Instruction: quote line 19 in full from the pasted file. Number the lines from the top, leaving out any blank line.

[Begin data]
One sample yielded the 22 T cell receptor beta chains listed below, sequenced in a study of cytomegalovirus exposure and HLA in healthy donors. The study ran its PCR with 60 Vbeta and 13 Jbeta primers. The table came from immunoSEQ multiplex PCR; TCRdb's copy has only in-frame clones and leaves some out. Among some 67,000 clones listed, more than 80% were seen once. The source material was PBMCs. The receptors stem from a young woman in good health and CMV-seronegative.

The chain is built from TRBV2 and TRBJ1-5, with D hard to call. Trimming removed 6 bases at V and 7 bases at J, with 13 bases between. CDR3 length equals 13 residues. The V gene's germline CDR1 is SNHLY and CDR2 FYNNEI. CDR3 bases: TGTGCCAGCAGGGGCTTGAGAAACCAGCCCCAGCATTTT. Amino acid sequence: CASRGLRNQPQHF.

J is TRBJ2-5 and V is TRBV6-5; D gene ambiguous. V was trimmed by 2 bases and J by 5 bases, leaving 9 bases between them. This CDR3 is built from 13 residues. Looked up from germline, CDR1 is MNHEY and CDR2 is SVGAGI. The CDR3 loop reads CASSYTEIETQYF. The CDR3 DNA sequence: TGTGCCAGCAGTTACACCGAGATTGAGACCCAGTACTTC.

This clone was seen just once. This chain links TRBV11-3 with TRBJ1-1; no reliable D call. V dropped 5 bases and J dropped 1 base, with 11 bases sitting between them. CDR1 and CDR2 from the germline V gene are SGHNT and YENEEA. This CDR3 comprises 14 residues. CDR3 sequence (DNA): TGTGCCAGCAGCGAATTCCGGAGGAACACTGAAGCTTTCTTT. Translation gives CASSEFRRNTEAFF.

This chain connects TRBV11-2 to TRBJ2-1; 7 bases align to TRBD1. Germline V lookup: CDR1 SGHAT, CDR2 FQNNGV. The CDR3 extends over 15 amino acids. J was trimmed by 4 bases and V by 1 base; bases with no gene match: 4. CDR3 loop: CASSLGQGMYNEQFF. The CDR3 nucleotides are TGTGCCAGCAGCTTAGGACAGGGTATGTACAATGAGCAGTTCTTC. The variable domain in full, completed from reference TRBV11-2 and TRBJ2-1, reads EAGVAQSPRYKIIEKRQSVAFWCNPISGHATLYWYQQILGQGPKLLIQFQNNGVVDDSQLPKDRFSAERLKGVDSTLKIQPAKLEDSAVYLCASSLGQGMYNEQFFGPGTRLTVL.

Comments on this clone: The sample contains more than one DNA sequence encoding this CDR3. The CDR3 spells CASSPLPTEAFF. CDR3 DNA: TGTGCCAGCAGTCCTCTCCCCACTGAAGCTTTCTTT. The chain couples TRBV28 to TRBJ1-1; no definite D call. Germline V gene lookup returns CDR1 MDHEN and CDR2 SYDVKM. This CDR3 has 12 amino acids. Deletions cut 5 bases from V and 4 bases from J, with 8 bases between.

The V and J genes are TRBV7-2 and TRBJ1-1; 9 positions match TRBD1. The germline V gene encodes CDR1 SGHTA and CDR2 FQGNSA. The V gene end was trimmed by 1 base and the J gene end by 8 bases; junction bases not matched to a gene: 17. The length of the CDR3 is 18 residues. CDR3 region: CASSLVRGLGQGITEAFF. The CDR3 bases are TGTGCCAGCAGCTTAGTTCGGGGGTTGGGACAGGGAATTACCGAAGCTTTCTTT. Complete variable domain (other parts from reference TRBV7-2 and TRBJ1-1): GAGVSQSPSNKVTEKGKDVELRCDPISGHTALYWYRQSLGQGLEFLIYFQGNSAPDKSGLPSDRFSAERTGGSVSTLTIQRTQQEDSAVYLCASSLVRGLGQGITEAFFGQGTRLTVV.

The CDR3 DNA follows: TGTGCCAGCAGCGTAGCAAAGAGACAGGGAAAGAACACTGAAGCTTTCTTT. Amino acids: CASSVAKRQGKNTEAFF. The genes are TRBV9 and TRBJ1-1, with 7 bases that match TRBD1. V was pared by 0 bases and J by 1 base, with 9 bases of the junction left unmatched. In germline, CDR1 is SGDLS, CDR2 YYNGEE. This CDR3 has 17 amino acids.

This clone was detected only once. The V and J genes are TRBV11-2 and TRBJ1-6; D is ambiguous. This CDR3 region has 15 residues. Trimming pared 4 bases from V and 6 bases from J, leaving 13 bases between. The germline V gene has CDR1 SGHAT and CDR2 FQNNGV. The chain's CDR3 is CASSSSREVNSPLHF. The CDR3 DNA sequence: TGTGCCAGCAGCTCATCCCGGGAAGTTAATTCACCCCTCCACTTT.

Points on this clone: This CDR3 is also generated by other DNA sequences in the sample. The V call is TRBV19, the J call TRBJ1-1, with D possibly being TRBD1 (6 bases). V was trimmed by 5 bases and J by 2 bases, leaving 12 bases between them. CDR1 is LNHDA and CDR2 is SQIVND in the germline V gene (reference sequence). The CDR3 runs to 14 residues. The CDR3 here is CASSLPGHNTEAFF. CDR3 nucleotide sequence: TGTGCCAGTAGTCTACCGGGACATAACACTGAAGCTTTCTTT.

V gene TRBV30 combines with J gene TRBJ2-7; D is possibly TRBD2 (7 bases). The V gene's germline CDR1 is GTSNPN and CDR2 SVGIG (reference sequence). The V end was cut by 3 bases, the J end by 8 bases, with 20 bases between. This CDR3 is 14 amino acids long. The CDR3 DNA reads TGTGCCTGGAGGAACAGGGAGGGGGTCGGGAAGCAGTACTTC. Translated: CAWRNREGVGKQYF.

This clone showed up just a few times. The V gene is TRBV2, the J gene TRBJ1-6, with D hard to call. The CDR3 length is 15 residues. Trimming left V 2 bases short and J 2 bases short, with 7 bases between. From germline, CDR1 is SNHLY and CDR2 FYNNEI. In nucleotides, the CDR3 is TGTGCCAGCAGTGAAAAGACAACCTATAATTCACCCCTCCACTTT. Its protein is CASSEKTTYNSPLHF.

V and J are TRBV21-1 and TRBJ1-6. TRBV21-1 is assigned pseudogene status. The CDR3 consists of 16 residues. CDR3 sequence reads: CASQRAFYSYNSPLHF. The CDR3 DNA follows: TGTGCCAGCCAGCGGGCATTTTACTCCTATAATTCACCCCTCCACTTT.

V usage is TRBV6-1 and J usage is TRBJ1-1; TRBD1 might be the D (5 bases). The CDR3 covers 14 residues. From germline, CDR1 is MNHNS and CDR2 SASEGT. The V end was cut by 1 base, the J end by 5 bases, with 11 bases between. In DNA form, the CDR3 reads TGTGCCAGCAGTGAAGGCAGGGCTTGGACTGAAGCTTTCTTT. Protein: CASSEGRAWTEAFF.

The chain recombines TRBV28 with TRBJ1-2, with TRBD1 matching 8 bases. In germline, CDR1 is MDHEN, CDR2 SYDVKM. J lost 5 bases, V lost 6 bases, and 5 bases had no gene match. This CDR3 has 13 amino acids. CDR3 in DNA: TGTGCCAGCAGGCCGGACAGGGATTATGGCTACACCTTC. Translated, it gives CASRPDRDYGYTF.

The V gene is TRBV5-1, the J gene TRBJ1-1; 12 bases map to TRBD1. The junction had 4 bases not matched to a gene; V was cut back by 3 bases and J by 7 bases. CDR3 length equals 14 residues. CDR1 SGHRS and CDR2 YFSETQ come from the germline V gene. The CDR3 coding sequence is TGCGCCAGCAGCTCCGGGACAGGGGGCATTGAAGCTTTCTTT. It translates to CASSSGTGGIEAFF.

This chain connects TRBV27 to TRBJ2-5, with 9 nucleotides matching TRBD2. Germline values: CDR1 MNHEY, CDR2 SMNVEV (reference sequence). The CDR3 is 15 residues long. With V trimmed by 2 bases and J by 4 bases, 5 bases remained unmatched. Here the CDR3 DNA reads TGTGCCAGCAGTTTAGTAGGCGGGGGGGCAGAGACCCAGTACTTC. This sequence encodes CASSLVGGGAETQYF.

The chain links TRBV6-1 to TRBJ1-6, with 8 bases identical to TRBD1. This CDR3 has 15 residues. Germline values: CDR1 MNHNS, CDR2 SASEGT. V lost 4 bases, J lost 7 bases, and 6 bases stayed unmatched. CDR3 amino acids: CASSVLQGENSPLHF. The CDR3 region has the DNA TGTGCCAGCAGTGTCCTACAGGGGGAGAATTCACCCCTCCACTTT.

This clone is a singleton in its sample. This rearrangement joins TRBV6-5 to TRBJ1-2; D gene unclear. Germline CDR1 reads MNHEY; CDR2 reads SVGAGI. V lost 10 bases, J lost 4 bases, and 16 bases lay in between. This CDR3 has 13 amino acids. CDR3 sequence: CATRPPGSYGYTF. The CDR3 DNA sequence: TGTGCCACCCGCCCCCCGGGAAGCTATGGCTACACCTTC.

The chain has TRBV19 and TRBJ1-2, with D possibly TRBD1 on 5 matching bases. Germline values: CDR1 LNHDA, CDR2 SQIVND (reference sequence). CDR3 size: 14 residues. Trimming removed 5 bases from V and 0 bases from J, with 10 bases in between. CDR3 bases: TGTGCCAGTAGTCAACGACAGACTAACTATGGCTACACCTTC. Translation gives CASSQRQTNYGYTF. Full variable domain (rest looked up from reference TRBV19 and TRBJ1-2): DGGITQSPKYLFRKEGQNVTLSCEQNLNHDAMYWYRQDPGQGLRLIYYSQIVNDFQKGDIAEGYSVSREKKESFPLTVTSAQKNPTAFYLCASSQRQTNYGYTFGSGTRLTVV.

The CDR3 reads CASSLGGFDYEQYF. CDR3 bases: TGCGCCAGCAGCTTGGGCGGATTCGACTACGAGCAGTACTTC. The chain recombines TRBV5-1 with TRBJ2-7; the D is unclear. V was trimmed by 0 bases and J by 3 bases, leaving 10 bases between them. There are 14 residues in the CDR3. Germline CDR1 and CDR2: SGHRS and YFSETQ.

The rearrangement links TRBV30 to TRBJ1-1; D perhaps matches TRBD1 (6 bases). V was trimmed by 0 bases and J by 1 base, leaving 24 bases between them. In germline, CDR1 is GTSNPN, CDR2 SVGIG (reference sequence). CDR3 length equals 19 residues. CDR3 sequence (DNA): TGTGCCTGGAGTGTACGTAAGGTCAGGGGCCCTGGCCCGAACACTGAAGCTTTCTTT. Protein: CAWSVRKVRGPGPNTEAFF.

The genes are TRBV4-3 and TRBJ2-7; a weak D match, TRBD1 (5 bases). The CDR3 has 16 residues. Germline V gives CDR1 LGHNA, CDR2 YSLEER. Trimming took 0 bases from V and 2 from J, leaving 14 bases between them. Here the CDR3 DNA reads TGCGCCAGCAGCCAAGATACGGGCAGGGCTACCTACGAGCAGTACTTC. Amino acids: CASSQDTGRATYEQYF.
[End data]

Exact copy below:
This clone is a singleton in its sample. This rearrangement joins TRBV6-5 to TRBJ1-2; D gene unclear. Germline CDR1 reads MNHEY; CDR2 reads SVGAGI. V lost 10 bases, J lost 4 bases, and 16 bases lay in between. This CDR3 has 13 amino acids. CDR3 sequence: CATRPPGSYGYTF. The CDR3 DNA sequence: TGTGCCACCCGCCCCCCGGGAAGCTATGGCTACACCTTC.